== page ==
Reflecting on everything from the tour of the Armenian Genocide Museum, to the lecture by Dr. Richard Havonnisian, the interview with Prime Minister Nikol Pashinyan, and conversations with students during the community visit, I cannot help but relate what I learned at the Global Conference to what is happening in Lebanon. As my own country revolts against injustice and corruption, it is now more important than ever to acknowledge our history and our pain, reclaim our narrative from sectarian and divisive politics, and together create a vision for the country we hope to build. This necessitates reforms in our education system.
As the Prime Minister put it, “Many systems limit how much you can learn because beyond a certain point, it goes against their own interests.” So how do we make sure our educational system is preparing students to lead rather than exacerbating the problem? How do we empower teachers and communities to instill good values and critical thinking skills in our students? How do we remain humble and know when to step back and listen to what our students truly need?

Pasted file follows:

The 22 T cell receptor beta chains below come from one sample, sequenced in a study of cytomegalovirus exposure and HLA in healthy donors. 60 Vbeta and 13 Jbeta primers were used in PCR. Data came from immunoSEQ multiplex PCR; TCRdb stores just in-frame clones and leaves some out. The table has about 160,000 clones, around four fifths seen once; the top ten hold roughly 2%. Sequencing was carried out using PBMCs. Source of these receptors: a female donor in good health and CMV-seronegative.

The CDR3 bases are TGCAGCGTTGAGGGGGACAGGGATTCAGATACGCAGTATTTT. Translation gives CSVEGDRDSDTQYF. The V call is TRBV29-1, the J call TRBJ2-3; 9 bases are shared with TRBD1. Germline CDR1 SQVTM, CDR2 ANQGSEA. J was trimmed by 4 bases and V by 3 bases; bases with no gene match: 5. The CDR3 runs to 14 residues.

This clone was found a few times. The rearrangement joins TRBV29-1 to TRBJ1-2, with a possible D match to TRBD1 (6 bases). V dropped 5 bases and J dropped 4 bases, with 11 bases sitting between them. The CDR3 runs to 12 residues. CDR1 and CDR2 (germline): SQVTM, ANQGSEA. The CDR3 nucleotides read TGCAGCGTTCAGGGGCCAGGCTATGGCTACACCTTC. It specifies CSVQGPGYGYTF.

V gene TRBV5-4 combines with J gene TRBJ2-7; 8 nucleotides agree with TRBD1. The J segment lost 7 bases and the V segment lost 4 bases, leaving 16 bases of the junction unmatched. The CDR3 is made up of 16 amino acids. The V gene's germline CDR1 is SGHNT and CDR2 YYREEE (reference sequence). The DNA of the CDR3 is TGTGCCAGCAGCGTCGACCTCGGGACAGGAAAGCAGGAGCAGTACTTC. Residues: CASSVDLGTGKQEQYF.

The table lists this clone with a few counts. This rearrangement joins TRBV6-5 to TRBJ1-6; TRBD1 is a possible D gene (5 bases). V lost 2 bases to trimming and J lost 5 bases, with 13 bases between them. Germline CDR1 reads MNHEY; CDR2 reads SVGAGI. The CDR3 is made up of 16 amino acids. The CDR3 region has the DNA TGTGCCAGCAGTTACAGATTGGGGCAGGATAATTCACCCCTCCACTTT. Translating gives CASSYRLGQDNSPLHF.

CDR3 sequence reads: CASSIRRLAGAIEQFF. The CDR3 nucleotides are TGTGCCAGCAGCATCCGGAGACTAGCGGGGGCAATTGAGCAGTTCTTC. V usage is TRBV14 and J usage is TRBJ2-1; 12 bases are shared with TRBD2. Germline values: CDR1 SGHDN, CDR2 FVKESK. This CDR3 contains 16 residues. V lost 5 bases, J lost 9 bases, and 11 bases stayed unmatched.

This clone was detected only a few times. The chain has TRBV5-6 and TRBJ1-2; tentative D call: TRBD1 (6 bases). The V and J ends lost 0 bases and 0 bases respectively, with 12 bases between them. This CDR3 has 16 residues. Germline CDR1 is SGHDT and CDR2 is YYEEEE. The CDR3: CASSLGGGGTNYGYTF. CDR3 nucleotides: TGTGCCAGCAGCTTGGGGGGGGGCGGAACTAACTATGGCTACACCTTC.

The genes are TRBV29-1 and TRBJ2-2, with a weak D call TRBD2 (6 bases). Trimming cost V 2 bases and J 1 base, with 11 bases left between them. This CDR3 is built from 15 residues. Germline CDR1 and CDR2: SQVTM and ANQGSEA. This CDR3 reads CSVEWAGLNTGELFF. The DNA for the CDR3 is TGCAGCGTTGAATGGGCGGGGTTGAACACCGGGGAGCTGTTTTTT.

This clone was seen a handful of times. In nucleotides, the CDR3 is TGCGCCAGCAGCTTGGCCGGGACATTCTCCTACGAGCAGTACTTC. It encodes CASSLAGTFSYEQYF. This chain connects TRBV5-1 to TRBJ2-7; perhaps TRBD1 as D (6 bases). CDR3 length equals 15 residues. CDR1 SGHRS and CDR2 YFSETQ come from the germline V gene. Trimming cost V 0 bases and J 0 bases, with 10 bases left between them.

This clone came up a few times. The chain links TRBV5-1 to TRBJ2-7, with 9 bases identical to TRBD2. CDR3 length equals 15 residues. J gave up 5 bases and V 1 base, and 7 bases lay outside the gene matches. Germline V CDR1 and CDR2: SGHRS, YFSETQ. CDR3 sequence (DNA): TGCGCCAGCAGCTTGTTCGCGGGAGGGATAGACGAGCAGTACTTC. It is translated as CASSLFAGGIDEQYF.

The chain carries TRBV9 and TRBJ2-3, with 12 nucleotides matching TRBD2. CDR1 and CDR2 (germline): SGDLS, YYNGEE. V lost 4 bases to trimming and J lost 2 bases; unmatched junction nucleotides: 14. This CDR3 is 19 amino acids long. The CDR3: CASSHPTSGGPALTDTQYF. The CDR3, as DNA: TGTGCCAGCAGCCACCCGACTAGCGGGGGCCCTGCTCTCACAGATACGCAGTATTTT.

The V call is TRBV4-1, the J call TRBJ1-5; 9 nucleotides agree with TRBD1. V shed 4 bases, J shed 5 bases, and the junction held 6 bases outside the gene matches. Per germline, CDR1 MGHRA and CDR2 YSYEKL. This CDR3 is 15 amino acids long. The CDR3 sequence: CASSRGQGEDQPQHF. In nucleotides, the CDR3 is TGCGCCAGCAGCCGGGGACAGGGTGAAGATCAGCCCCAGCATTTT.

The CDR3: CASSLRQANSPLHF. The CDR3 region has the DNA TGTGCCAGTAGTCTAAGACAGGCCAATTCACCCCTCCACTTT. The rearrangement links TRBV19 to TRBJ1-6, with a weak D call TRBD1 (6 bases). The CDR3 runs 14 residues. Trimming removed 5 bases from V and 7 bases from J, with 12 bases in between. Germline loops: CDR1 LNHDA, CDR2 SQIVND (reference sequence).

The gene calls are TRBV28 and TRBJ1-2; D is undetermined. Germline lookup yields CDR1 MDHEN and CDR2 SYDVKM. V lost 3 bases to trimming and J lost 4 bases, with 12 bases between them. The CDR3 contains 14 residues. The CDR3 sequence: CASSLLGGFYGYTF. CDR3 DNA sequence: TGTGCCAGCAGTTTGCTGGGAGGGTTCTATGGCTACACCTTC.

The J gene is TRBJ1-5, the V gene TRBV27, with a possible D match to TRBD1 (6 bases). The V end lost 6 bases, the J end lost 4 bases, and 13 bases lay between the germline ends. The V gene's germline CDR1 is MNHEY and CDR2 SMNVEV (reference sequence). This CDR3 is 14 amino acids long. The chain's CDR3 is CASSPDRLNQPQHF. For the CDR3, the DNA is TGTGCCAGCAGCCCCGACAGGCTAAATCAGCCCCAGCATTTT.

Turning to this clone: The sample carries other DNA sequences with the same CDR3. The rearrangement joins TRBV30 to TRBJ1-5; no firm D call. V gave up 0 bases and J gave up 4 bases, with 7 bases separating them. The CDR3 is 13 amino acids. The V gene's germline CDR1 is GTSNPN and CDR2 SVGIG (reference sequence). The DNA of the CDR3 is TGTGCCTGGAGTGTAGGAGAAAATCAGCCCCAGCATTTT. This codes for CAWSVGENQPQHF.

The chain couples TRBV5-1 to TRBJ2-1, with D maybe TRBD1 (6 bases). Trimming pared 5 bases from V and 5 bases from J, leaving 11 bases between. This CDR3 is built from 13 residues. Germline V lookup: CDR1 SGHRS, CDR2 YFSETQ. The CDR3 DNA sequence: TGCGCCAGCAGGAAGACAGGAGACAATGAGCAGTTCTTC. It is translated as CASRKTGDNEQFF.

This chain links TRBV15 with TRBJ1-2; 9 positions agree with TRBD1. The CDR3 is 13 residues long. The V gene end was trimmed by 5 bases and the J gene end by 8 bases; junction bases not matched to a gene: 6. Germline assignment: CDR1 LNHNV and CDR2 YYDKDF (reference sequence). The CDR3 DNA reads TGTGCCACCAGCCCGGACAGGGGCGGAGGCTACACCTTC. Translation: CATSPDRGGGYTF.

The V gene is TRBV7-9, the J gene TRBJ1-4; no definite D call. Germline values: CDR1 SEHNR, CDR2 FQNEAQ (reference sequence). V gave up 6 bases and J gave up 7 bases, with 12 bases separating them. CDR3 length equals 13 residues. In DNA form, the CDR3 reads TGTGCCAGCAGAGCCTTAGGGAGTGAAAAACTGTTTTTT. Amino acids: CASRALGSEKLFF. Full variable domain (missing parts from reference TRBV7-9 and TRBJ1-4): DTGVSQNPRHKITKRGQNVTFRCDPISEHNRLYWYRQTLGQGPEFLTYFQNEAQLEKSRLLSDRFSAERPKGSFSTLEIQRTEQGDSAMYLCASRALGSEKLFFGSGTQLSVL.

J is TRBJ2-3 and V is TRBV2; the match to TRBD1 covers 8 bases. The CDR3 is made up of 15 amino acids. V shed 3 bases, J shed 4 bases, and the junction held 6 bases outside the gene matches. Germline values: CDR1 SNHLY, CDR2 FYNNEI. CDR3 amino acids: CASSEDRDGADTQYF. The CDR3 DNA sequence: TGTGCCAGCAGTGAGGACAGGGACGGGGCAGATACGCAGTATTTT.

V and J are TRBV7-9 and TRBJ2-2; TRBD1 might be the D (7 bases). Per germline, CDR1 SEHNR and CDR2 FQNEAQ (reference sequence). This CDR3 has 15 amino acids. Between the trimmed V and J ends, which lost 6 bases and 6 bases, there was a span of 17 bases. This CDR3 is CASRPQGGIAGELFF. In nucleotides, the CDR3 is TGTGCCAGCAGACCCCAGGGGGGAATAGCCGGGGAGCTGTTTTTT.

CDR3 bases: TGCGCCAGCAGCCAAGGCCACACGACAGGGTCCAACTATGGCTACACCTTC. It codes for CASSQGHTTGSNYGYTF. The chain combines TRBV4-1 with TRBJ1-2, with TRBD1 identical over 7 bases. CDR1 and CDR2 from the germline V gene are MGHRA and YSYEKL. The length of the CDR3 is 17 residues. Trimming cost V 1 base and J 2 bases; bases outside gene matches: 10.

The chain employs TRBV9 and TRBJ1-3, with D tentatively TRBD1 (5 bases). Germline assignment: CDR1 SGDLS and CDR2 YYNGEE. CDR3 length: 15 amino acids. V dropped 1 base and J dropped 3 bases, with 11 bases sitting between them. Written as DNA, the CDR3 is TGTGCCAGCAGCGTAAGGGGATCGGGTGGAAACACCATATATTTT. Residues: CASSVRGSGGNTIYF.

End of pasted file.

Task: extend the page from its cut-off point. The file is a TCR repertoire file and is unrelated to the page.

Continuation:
One of the most powerful moments for me was when the CEO of Teach For Nigeria, Folawe Omikunle, shared the story of the hummingbird by Kenyan Nobel Peace Prize Winner Wangari Maathai. The story is about a huge fire raging through a forest. All the animals big and small retreated, helpless and afraid of being harmed by the flames, except for one hummingbird that kept flying back and forth to a nearby stream—each time carrying a drop of water to put out the fire as other animals watched or even discouraged it. “What do you think you can do? The fire is too big and you are too small.” The hummingbird finally replied, “I am doing the best I can.”
The story makes me reflect on all the times in my career when I felt like I was a small, insignificant hummingbird trying to put out a huge fire on my own. I think back to my Teach For Lebanon team, and I recall the reflection and Network Breakthroughs sessions on the last day of the global conference and I see an army of hummingbirds, elephants, lions, and giraffes all doing our part to prepare students to shape a changing world. We may come from different contexts with different challenges, but our vision is one. When these challenges seem insurmountable, intentional learning spaces like the Global Conference become necessary for stakeholders across borders to come together, support each other, and inspire one another to keep doing the best we can.